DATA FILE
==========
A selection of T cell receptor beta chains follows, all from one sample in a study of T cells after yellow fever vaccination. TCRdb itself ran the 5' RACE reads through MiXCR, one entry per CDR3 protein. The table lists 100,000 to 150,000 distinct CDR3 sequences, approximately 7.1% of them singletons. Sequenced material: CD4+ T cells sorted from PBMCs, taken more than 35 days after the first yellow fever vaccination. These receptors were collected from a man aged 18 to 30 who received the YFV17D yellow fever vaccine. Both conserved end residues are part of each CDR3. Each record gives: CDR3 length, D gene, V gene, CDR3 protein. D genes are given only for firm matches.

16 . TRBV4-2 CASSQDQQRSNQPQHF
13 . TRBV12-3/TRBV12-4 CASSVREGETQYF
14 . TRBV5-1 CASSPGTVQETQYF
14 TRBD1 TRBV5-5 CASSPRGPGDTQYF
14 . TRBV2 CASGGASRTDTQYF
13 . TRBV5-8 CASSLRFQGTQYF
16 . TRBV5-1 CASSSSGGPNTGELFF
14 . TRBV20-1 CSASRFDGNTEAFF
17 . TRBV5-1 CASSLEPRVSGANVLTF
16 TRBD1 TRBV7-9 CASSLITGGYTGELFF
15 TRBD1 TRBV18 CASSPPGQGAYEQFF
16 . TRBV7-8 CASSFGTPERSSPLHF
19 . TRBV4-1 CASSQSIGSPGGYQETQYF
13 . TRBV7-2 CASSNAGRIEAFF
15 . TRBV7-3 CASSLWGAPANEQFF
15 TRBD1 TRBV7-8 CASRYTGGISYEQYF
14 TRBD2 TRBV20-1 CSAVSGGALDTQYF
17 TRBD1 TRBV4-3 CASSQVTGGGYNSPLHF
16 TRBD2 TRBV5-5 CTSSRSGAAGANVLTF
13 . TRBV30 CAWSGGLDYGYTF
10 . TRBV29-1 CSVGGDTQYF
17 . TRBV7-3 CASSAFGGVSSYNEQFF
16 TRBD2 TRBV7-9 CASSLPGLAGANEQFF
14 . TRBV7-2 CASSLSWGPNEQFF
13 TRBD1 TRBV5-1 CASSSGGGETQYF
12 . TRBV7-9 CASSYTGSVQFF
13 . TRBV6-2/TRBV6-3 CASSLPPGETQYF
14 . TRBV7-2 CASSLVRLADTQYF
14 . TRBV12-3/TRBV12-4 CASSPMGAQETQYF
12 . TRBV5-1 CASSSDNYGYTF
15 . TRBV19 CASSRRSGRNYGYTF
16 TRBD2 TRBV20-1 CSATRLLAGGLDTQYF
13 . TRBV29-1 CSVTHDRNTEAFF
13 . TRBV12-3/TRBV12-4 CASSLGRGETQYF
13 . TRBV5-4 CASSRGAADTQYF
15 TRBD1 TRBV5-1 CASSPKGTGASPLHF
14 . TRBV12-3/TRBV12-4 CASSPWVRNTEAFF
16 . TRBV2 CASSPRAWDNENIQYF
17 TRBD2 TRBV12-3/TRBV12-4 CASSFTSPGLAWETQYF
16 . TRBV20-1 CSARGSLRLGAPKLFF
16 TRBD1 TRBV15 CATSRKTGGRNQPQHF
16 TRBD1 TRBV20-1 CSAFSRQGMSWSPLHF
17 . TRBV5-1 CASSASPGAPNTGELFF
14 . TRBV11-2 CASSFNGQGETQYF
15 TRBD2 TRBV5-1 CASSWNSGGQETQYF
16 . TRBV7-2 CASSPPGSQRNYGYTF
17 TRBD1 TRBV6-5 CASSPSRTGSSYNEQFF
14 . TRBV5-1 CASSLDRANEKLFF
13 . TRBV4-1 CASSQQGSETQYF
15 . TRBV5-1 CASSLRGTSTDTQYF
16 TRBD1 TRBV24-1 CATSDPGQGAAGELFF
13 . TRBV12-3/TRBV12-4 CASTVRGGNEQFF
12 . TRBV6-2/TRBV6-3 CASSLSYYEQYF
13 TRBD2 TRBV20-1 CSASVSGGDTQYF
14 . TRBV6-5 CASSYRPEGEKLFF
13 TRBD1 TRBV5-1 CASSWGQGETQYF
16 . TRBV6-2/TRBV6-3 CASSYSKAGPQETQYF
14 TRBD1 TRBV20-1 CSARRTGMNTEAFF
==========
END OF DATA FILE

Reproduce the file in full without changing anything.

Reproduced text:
A selection of T cell receptor beta chains follows, all from one sample in a study of T cells after yellow fever vaccination. TCRdb itself ran the 5' RACE reads through MiXCR, one entry per CDR3 protein. The table lists 100,000 to 150,000 distinct CDR3 sequences, approximately 7.1% of them singletons. Sequenced material: CD4+ T cells sorted from PBMCs, taken more than 35 days after the first yellow fever vaccination. These receptors were collected from a man aged 18 to 30 who received the YFV17D yellow fever vaccine. Both conserved end residues are part of each CDR3. Each record gives: CDR3 length, D gene, V gene, CDR3 protein. D genes are given only for firm matches.

16 . TRBV4-2 CASSQDQQRSNQPQHF
13 . TRBV12-3/TRBV12-4 CASSVREGETQYF
14 . TRBV5-1 CASSPGTVQETQYF
14 TRBD1 TRBV5-5 CASSPRGPGDTQYF
14 . TRBV2 CASGGASRTDTQYF
13 . TRBV5-8 CASSLRFQGTQYF
16 . TRBV5-1 CASSSSGGPNTGELFF
14 . TRBV20-1 CSASRFDGNTEAFF
17 . TRBV5-1 CASSLEPRVSGANVLTF
16 TRBD1 TRBV7-9 CASSLITGGYTGELFF
15 TRBD1 TRBV18 CASSPPGQGAYEQFF
16 . TRBV7-8 CASSFGTPERSSPLHF
19 . TRBV4-1 CASSQSIGSPGGYQETQYF
13 . TRBV7-2 CASSNAGRIEAFF
15 . TRBV7-3 CASSLWGAPANEQFF
15 TRBD1 TRBV7-8 CASRYTGGISYEQYF
14 TRBD2 TRBV20-1 CSAVSGGALDTQYF
17 TRBD1 TRBV4-3 CASSQVTGGGYNSPLHF
16 TRBD2 TRBV5-5 CTSSRSGAAGANVLTF
13 . TRBV30 CAWSGGLDYGYTF
10 . TRBV29-1 CSVGGDTQYF
17 . TRBV7-3 CASSAFGGVSSYNEQFF
16 TRBD2 TRBV7-9 CASSLPGLAGANEQFF
14 . TRBV7-2 CASSLSWGPNEQFF
13 TRBD1 TRBV5-1 CASSSGGGETQYF
12 . TRBV7-9 CASSYTGSVQFF
13 . TRBV6-2/TRBV6-3 CASSLPPGETQYF
14 . TRBV7-2 CASSLVRLADTQYF
14 . TRBV12-3/TRBV12-4 CASSPMGAQETQYF
12 . TRBV5-1 CASSSDNYGYTF
15 . TRBV19 CASSRRSGRNYGYTF
16 TRBD2 TRBV20-1 CSATRLLAGGLDTQYF
13 . TRBV29-1 CSVTHDRNTEAFF
13 . TRBV12-3/TRBV12-4 CASSLGRGETQYF
13 . TRBV5-4 CASSRGAADTQYF
15 TRBD1 TRBV5-1 CASSPKGTGASPLHF
14 . TRBV12-3/TRBV12-4 CASSPWVRNTEAFF
16 . TRBV2 CASSPRAWDNENIQYF
17 TRBD2 TRBV12-3/TRBV12-4 CASSFTSPGLAWETQYF
16 . TRBV20-1 CSARGSLRLGAPKLFF
16 TRBD1 TRBV15 CATSRKTGGRNQPQHF
16 TRBD1 TRBV20-1 CSAFSRQGMSWSPLHF
17 . TRBV5-1 CASSASPGAPNTGELFF
14 . TRBV11-2 CASSFNGQGETQYF
15 TRBD2 TRBV5-1 CASSWNSGGQETQYF
16 . TRBV7-2 CASSPPGSQRNYGYTF
17 TRBD1 TRBV6-5 CASSPSRTGSSYNEQFF
14 . TRBV5-1 CASSLDRANEKLFF
13 . TRBV4-1 CASSQQGSETQYF
15 . TRBV5-1 CASSLRGTSTDTQYF
16 TRBD1 TRBV24-1 CATSDPGQGAAGELFF
13 . TRBV12-3/TRBV12-4 CASTVRGGNEQFF
12 . TRBV6-2/TRBV6-3 CASSLSYYEQYF
13 TRBD2 TRBV20-1 CSASVSGGDTQYF
14 . TRBV6-5 CASSYRPEGEKLFF
13 TRBD1 TRBV5-1 CASSWGQGETQYF
16 . TRBV6-2/TRBV6-3 CASSYSKAGPQETQYF
14 TRBD1 TRBV20-1 CSARRTGMNTEAFF